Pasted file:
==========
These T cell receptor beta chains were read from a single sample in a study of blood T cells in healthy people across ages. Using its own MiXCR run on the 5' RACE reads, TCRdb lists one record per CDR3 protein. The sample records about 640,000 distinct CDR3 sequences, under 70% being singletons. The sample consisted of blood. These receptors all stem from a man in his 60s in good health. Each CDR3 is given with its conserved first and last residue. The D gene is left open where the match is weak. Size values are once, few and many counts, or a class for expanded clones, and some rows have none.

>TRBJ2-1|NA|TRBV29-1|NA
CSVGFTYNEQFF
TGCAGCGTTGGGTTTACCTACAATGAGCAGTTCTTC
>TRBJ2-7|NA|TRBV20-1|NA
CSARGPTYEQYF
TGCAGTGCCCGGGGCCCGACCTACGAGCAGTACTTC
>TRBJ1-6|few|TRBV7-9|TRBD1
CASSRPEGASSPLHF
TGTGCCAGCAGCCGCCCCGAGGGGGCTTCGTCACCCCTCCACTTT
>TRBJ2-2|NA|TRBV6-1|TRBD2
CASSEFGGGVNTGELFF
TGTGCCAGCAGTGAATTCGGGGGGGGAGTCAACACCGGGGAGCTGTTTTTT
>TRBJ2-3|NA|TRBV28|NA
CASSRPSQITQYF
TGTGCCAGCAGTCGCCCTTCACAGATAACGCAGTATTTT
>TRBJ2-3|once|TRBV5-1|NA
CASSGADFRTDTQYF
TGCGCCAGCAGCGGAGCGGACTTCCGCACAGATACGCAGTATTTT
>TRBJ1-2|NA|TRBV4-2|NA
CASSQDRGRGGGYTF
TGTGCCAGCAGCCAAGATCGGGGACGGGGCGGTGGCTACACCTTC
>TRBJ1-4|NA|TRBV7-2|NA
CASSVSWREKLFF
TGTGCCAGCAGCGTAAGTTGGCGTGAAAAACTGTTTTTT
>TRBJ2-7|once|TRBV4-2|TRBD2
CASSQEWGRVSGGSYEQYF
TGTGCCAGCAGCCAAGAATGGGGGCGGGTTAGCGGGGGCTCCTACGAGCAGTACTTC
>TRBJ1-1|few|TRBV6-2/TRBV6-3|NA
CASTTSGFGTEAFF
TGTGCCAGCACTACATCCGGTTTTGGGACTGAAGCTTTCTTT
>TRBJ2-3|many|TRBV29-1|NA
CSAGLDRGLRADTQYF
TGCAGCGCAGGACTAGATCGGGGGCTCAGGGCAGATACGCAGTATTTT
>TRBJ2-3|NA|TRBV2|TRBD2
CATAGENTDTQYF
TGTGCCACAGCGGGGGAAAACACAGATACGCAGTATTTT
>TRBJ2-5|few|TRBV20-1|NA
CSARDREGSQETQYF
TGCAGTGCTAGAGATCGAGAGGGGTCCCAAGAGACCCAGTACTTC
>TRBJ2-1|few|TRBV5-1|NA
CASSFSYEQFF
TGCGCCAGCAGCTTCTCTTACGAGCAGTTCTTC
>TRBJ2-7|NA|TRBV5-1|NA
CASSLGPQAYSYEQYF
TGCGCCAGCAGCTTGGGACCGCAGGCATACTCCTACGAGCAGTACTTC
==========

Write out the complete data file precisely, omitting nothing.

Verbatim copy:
These T cell receptor beta chains were read from a single sample in a study of blood T cells in healthy people across ages. Using its own MiXCR run on the 5' RACE reads, TCRdb lists one record per CDR3 protein. The sample records about 640,000 distinct CDR3 sequences, under 70% being singletons. The sample consisted of blood. These receptors all stem from a man in his 60s in good health. Each CDR3 is given with its conserved first and last residue. The D gene is left open where the match is weak. Size values are once, few and many counts, or a class for expanded clones, and some rows have none.

>TRBJ2-1|NA|TRBV29-1|NA
CSVGFTYNEQFF
TGCAGCGTTGGGTTTACCTACAATGAGCAGTTCTTC
>TRBJ2-7|NA|TRBV20-1|NA
CSARGPTYEQYF
TGCAGTGCCCGGGGCCCGACCTACGAGCAGTACTTC
>TRBJ1-6|few|TRBV7-9|TRBD1
CASSRPEGASSPLHF
TGTGCCAGCAGCCGCCCCGAGGGGGCTTCGTCACCCCTCCACTTT
>TRBJ2-2|NA|TRBV6-1|TRBD2
CASSEFGGGVNTGELFF
TGTGCCAGCAGTGAATTCGGGGGGGGAGTCAACACCGGGGAGCTGTTTTTT
>TRBJ2-3|NA|TRBV28|NA
CASSRPSQITQYF
TGTGCCAGCAGTCGCCCTTCACAGATAACGCAGTATTTT
>TRBJ2-3|once|TRBV5-1|NA
CASSGADFRTDTQYF
TGCGCCAGCAGCGGAGCGGACTTCCGCACAGATACGCAGTATTTT
>TRBJ1-2|NA|TRBV4-2|NA
CASSQDRGRGGGYTF
TGTGCCAGCAGCCAAGATCGGGGACGGGGCGGTGGCTACACCTTC
>TRBJ1-4|NA|TRBV7-2|NA
CASSVSWREKLFF
TGTGCCAGCAGCGTAAGTTGGCGTGAAAAACTGTTTTTT
>TRBJ2-7|once|TRBV4-2|TRBD2
CASSQEWGRVSGGSYEQYF
TGTGCCAGCAGCCAAGAATGGGGGCGGGTTAGCGGGGGCTCCTACGAGCAGTACTTC
>TRBJ1-1|few|TRBV6-2/TRBV6-3|NA
CASTTSGFGTEAFF
TGTGCCAGCACTACATCCGGTTTTGGGACTGAAGCTTTCTTT
>TRBJ2-3|many|TRBV29-1|NA
CSAGLDRGLRADTQYF
TGCAGCGCAGGACTAGATCGGGGGCTCAGGGCAGATACGCAGTATTTT
>TRBJ2-3|NA|TRBV2|TRBD2
CATAGENTDTQYF
TGTGCCACAGCGGGGGAAAACACAGATACGCAGTATTTT
>TRBJ2-5|few|TRBV20-1|NA
CSARDREGSQETQYF
TGCAGTGCTAGAGATCGAGAGGGGTCCCAAGAGACCCAGTACTTC
>TRBJ2-1|few|TRBV5-1|NA
CASSFSYEQFF
TGCGCCAGCAGCTTCTCTTACGAGCAGTTCTTC
>TRBJ2-7|NA|TRBV5-1|NA
CASSLGPQAYSYEQYF
TGCGCCAGCAGCTTGGGACCGCAGGCATACTCCTACGAGCAGTACTTC